On July 27, Inuit
Tapiriit Kanatami (ITK)
and Health Canada released the National
Inuit Suicide Prevention Strategy
(NISPS). This is a monumental event in
the fight against suicide, and we applaud ITK and all those involved in
developing this strategy!

The Strategy
aims to address suicide by:

  • Creating
    social equity
  • Promoting
    cultural continuity
  • Focusing
    on nurturing healthy Inuit children from birth
  • Making
    mental wellness services easily accessible
  • Treating
    unresolved trauma and grief
  • Promoting
    Inuit culture and knowledge for resilience and suicide prevention

The goals of
the strategy strongly align with the research, which tells us that cultural
connection helps people maintain a sense of community and self-worth, reducing
the risk of suicide. A healthy childhood is also essential, as healthy children
often grow up to be healthy adults, both mentally and physically. Easy access
to mental health services is extremely important: if services are easy to access,
people will be less likely to feel stigma, and reach the point of suicidal

strategy involves both the ITK and Health Canada, and is a
well-coordinated, multi-pronged, national suicide prevention strategy that has
the potential to ultimately lower rates of suicide.
It will encourage
community service providers, policy makers, and governments to partner together
to help reduce the rate of suicide among Inuit.

Why is a
suicide prevention strategy needed?

Inuit communities have experienced high rates of suicide since the mid-1980s
(Stevenson, 1996). However, not all Inuit communities are affected. For example,
the Kivalliq and Kitikmeot regions in Nunavut have not experienced high rates of suicide (Hicks, 2013).

Despite the
fact that not all Inuit communities experience high rates, suicide continues to
be a huge issue among Inuit, with rates 10 times the national average. In
2009-2013, suicide rates ranged from 60 per 100,000 to 275 per 100,000.

Why do Inuit
communities experience high rates of suicide?

The effects of colonialization and policies of the federal government—forced
relocation, suppression of Inuit language and culture, residential school
experiences—caused historical trauma (passing from generation to generation). This
trauma often accompanies conditions like inadequate housing, poverty, drug and
alcohol abuse, domestic violence, and physical or sexual abuse. These conditions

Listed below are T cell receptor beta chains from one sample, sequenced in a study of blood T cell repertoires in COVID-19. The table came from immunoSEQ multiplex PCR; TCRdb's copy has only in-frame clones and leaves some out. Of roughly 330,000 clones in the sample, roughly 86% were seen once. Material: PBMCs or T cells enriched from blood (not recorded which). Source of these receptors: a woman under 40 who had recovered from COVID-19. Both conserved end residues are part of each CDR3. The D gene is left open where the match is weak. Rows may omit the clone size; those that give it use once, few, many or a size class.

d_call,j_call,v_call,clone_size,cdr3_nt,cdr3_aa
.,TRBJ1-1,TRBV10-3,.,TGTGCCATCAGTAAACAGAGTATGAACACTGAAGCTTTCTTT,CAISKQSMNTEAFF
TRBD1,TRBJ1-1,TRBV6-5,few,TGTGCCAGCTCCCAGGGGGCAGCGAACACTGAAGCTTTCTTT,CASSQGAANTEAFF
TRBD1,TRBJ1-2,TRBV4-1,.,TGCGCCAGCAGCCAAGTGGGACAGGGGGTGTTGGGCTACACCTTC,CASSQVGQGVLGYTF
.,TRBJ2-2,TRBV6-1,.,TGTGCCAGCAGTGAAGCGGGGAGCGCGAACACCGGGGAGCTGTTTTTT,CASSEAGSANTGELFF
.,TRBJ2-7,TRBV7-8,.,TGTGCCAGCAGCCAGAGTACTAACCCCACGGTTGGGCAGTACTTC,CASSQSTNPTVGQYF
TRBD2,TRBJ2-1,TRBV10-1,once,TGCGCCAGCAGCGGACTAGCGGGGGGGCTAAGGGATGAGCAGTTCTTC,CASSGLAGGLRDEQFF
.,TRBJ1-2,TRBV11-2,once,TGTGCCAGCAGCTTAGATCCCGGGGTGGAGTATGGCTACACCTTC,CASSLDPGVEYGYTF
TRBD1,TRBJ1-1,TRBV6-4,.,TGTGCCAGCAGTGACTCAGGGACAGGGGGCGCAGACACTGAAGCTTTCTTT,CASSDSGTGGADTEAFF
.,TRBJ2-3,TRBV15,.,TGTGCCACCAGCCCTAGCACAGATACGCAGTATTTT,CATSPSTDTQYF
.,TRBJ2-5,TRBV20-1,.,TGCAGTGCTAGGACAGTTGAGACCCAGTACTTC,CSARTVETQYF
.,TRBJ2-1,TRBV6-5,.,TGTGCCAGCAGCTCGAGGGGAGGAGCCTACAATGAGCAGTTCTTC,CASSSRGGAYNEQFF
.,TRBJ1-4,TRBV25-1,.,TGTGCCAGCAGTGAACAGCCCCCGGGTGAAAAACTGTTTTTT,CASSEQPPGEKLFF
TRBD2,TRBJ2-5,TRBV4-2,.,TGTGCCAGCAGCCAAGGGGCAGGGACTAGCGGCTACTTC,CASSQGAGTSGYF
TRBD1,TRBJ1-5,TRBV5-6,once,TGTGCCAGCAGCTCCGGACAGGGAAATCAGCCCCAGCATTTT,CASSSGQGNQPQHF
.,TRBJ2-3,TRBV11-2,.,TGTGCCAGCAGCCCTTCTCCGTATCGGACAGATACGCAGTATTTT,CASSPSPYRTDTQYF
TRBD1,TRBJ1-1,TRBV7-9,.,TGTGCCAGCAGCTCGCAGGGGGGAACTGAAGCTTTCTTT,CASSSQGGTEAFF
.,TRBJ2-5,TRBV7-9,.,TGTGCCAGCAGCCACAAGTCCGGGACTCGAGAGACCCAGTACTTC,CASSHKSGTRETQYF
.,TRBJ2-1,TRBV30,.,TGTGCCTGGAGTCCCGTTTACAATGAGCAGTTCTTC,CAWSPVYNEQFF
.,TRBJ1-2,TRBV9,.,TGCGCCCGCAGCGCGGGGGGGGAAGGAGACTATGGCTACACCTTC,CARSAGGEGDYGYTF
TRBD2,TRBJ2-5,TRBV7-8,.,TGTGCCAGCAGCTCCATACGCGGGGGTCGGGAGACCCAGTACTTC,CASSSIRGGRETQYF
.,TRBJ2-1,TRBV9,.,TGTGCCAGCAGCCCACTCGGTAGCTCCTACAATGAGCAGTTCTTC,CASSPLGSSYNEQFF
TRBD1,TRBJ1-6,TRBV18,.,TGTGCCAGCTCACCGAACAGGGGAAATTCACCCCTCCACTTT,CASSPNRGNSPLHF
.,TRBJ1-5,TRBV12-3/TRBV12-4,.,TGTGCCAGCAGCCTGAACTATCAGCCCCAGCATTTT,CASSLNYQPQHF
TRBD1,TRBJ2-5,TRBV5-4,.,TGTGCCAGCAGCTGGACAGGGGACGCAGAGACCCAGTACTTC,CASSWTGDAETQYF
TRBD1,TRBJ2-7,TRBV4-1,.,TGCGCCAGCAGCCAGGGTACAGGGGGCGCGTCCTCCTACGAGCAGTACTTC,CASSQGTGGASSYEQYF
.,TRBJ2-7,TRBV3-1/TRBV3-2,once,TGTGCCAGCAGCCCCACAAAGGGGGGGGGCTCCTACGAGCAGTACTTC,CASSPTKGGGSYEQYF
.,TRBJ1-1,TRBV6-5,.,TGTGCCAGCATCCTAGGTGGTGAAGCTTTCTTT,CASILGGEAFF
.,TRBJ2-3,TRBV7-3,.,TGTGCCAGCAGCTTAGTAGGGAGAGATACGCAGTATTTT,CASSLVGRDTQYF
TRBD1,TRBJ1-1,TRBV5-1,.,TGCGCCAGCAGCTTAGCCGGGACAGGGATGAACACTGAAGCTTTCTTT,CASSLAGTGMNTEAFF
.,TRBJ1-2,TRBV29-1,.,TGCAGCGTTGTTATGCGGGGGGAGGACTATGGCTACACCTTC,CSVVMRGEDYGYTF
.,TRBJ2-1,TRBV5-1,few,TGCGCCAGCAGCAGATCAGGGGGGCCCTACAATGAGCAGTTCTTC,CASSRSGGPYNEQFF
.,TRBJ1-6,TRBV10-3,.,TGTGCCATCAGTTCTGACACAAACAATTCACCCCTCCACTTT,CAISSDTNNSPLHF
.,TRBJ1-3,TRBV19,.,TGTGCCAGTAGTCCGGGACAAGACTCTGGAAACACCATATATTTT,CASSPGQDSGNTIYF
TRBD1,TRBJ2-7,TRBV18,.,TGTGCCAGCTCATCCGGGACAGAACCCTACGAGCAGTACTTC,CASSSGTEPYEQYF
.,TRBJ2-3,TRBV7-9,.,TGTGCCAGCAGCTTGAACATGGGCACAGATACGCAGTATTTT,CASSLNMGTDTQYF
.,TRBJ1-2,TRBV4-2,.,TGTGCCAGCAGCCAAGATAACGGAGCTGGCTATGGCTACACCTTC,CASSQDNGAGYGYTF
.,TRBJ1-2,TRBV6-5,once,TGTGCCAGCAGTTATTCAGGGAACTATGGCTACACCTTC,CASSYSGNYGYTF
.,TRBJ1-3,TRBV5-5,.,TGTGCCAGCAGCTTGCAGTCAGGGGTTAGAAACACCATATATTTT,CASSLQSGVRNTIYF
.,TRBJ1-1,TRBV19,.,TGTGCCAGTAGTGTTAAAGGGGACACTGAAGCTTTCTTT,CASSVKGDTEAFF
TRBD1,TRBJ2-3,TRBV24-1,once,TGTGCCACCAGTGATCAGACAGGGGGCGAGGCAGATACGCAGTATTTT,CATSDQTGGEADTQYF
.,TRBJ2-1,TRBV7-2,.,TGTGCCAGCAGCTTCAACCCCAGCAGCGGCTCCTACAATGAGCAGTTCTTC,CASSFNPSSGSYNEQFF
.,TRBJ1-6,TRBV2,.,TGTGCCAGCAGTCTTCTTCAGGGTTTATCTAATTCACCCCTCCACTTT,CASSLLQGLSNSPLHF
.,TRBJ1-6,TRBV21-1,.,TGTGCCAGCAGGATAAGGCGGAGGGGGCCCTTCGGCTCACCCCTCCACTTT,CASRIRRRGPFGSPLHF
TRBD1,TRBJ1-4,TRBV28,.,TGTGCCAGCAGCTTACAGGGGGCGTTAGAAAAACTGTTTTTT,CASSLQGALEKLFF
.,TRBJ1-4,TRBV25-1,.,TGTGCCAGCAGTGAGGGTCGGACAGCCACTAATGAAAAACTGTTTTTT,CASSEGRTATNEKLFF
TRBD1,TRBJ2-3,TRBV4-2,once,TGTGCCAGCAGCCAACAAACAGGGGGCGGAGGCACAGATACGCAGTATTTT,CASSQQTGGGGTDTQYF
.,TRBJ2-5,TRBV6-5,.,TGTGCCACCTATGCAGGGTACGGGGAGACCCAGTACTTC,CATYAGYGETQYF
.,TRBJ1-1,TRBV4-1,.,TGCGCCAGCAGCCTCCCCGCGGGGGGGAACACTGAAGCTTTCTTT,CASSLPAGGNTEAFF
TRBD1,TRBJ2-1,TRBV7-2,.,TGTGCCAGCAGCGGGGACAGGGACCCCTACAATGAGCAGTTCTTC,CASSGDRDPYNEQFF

have created environments of despair where suicide is often seen as a viable

Is this
strategy just for Inuit in Nunavut?

No, this strategy spans across the 4 Inuit regions of Canada which includes
Nunavut but also Inuvialuit in the Northwest Territories, Nunavik in Northern
Quebec and Nunatsiavut in Northern Labrador. These regions are known
collectively as Inuit Nunangat.

Who is ITK?

ITK is the national representational organization for Canada’s 60,000 Inuit and
this strategy is meant to coordinate and integrate suicide prevention efforts
at the national, regional, and community levels.

Health Canada will invest $9 million over a 3-year period (out of $69 million
earmarked for Indigenous mental health in generally) to provide support of
additional front-line services, early childhood development programs, and Inuit-led
suicide prevention.

leaders are hopeful these efforts may also influence a national suicide
prevention strategy for Canada as a whole, as Canada remains the only G-8
country without a national strategy.

strategy is a huge step forward for the mental wellness of the Inuit of Canada
and for suicide prevention efforts nation-wide.

Hicks, J.,
Bjeerregaard, P., & Berman, M. (2013). The transition from the historical
Inuit suicide pattern to the present Inuit suicide pattern. In Aboriginal Policy Research: Moving forward,
making a difference
. Toronto: Thompson Educational Publishing, Inc.

M. (1996). Inuit suicide and economic
. Report prepared for the Inuit Tapirisat of Canada.

World Health
Organization. (2014). Preventing suicide:
A global imperative
. Retrieved from http://www.who.int/mental_health/suicide-prevention/world_report_2014/en/